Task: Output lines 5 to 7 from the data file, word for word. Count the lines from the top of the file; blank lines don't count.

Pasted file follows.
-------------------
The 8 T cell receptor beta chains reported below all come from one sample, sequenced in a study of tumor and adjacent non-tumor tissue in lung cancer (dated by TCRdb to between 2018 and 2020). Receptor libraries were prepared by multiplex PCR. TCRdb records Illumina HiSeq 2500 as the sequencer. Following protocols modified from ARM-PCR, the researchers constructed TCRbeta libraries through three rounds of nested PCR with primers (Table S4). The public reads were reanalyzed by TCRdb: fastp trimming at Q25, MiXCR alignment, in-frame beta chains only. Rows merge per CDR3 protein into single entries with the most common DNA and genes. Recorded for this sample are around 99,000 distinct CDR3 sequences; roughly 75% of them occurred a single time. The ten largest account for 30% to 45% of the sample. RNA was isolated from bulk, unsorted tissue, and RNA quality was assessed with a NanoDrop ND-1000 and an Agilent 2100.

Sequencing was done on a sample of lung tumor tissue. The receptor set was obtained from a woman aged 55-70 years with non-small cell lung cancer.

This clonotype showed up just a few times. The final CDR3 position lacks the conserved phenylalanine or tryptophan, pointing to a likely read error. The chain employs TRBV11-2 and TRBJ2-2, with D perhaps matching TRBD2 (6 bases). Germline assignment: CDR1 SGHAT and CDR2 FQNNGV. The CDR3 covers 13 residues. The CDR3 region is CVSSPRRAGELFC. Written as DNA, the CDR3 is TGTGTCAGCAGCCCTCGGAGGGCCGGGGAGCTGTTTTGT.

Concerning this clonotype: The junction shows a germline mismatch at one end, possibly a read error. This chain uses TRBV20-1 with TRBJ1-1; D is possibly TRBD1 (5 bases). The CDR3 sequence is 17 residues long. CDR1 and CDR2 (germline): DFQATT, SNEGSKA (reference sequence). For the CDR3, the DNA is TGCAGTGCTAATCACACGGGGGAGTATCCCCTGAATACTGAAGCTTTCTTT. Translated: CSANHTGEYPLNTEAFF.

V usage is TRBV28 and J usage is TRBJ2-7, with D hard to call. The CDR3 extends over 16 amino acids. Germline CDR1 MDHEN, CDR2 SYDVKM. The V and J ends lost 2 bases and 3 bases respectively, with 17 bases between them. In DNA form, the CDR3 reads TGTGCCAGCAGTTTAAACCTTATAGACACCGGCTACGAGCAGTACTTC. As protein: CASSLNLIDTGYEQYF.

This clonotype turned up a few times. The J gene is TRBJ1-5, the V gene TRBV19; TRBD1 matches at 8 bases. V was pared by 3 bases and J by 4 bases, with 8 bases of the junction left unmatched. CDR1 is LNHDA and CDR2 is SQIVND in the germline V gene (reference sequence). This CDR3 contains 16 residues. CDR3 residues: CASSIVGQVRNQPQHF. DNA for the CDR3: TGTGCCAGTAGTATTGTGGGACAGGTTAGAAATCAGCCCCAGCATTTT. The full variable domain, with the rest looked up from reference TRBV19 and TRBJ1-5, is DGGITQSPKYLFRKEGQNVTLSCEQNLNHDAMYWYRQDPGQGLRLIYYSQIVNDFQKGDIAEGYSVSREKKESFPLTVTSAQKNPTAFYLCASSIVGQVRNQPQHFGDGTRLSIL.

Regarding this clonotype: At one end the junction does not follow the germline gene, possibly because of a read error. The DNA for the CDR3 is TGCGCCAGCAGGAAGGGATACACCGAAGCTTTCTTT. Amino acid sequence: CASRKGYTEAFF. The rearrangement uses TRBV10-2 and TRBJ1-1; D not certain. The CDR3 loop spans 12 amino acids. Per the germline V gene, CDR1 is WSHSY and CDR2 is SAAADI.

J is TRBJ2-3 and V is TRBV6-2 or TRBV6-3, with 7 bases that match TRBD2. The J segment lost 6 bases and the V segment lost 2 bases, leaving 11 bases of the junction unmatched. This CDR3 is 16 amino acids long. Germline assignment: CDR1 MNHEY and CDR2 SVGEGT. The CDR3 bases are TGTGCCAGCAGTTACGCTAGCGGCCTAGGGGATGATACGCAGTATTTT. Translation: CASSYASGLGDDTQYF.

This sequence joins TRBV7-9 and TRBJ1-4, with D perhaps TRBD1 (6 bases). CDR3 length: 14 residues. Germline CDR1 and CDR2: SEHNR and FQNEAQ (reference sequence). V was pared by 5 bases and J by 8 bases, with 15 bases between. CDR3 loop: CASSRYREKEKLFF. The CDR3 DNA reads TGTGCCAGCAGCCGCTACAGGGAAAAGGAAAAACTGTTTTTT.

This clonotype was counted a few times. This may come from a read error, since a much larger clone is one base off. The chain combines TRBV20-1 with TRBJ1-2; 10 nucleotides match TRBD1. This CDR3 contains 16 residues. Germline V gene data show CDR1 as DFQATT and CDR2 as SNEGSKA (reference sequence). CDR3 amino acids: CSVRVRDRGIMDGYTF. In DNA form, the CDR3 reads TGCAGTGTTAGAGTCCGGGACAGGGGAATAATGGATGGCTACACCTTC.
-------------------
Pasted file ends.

V usage is TRBV28 and J usage is TRBJ2-7, with D hard to call. The CDR3 extends over 16 amino acids. Germline CDR1 MDHEN, CDR2 SYDVKM. The V and J ends lost 2 bases and 3 bases respectively, with 17 bases between them. In DNA form, the CDR3 reads TGTGCCAGCAGTTTAAACCTTATAGACACCGGCTACGAGCAGTACTTC. As protein: CASSLNLIDTGYEQYF.

This clonotype turned up a few times. The J gene is TRBJ1-5, the V gene TRBV19; TRBD1 matches at 8 bases. V was pared by 3 bases and J by 4 bases, with 8 bases of the junction left unmatched. CDR1 is LNHDA and CDR2 is SQIVND in the germline V gene (reference sequence). This CDR3 contains 16 residues. CDR3 residues: CASSIVGQVRNQPQHF. DNA for the CDR3: TGTGCCAGTAGTATTGTGGGACAGGTTAGAAATCAGCCCCAGCATTTT. The full variable domain, with the rest looked up from reference TRBV19 and TRBJ1-5, is DGGITQSPKYLFRKEGQNVTLSCEQNLNHDAMYWYRQDPGQGLRLIYYSQIVNDFQKGDIAEGYSVSREKKESFPLTVTSAQKNPTAFYLCASSIVGQVRNQPQHFGDGTRLSIL.

Regarding this clonotype: At one end the junction does not follow the germline gene, possibly because of a read error. The DNA for the CDR3 is TGCGCCAGCAGGAAGGGATACACCGAAGCTTTCTTT. Amino acid sequence: CASRKGYTEAFF. The rearrangement uses TRBV10-2 and TRBJ1-1; D not certain. The CDR3 loop spans 12 amino acids. Per the germline V gene, CDR1 is WSHSY and CDR2 is SAAADI.